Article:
- Avoid conflict. Don’t get involved in other people's disputes or in workplace gossip and avoid expressing controversial opinions or interacting with people you know to be negative influences.
- Plan your upcoming workday as far as possible and avoid situations that might cause you to rush -- such as arriving late for work or meetings.
- Get comfortable. Try to avoid standing or sitting in an uncomfortable position. If you're seated most of the day, make sure you have a good chair and the right seating posture. Take breaks away from your station whenever you can.
- Don't clutter your workspace or personal storage areas. If they're untidy now, make time to clear them.
- Limit or avoid distractions, such as noise and interruptions. Wearing headphones and playing "white noise" or hanging a "Do Not Disturb" sign might provide a solution, but you may have to tackle distractions head-on by addressing the root cause.
- Don't try to multitask. It used to be that trying to do several different things at once was seen as a sign of ability. But no longer. Productivity experts say that multitasking doesn't work and doesn't help you achieve more in less time.
- Learn to unwind. Switching off from a stressful job is not easy, but having an absorbing home-based hobby, reading, devoting time to your family or working out at the gym can help you to do this. Yoga, meditation, breathing techniques and mindfulness practices are other effective ways of helping you to switch off.
- Also, try to establish work/life boundaries, such as not checking work email or answering the phone during home time. Make not taking your work home with you your default behavior. Don't miss out on your vacation days entitlement either.
- Sleep. Everyone knows that sleep is a great healer but most of us don’t get enough quality sleep. There's lots of advice online to help improve sleeping (see these tips from WebMD: https://www.webmd.com/a-to-z-guides/discomfort-15/better-sleep/slideshow-sleep-tips ) but the key helpers are:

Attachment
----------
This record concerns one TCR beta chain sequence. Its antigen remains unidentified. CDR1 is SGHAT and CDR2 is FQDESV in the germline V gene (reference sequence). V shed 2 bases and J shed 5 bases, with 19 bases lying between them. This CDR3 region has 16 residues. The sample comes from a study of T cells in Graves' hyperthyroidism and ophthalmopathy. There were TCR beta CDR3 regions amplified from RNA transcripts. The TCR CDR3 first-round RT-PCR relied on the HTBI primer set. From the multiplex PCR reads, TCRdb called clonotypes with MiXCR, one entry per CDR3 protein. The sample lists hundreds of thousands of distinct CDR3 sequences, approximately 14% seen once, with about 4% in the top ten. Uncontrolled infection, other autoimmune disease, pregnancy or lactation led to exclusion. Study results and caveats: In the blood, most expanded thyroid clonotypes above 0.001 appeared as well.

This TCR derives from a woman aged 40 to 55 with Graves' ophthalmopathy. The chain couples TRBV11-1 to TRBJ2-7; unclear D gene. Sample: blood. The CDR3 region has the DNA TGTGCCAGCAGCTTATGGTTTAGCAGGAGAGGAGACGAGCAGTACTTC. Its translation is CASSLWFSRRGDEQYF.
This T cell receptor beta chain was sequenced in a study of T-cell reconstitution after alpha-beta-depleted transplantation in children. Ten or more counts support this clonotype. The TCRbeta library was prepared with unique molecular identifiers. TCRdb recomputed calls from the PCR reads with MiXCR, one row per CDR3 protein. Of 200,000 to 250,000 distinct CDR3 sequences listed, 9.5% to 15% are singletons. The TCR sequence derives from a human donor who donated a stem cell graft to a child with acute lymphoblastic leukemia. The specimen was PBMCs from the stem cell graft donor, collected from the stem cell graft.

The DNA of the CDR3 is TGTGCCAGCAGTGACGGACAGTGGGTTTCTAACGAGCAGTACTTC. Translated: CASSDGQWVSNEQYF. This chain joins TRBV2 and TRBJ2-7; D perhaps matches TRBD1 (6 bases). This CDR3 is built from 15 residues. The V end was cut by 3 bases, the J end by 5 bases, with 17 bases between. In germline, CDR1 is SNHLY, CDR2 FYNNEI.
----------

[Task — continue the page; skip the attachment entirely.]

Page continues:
- allowing yourself enough (i.e., 8 hours) bedtime,
- retiring and getting up at the same time each day,
- avoiding caffeine during the evening,
- avoiding TV, computer and mobile screens for at least an hour before retiring, and
- sleeping in a cool environment.
Finally, don't ignore the link between home and work as both a cause and solution to stress problems.
Taking home worries to work with you can be a source of strain that can only be removed by tackling the root cause.
Likewise, sharing your work pressure worries with an understanding person at home can sometimes be the best stress reducer.
According to the non-profit mental health site helpguide.org, "having a strong network of supportive friends and family members is extremely important to managing stress in all areas of your life. On the flip side, the lonelier and more isolated you are, the greater your vulnerability to stress."
If at the end of the day, you feel unable to prevent work stress through the tips and techniques we've mentioned, it may be time to consider a different job.
It may also be time to seek help from a counselor or mental health professional. Some aspects of this might be covered by your health insurance. If you're insured through Aldrich Taylor, you can check with us.
Whatever you do, don’t allow the problems to fester. Without acting, they likely will only get worse!
Note: This article is for information purposes only and is not intended to provide medical advice. If you need help, you should consult a health professional.
 Mountain State Centers for Independent Living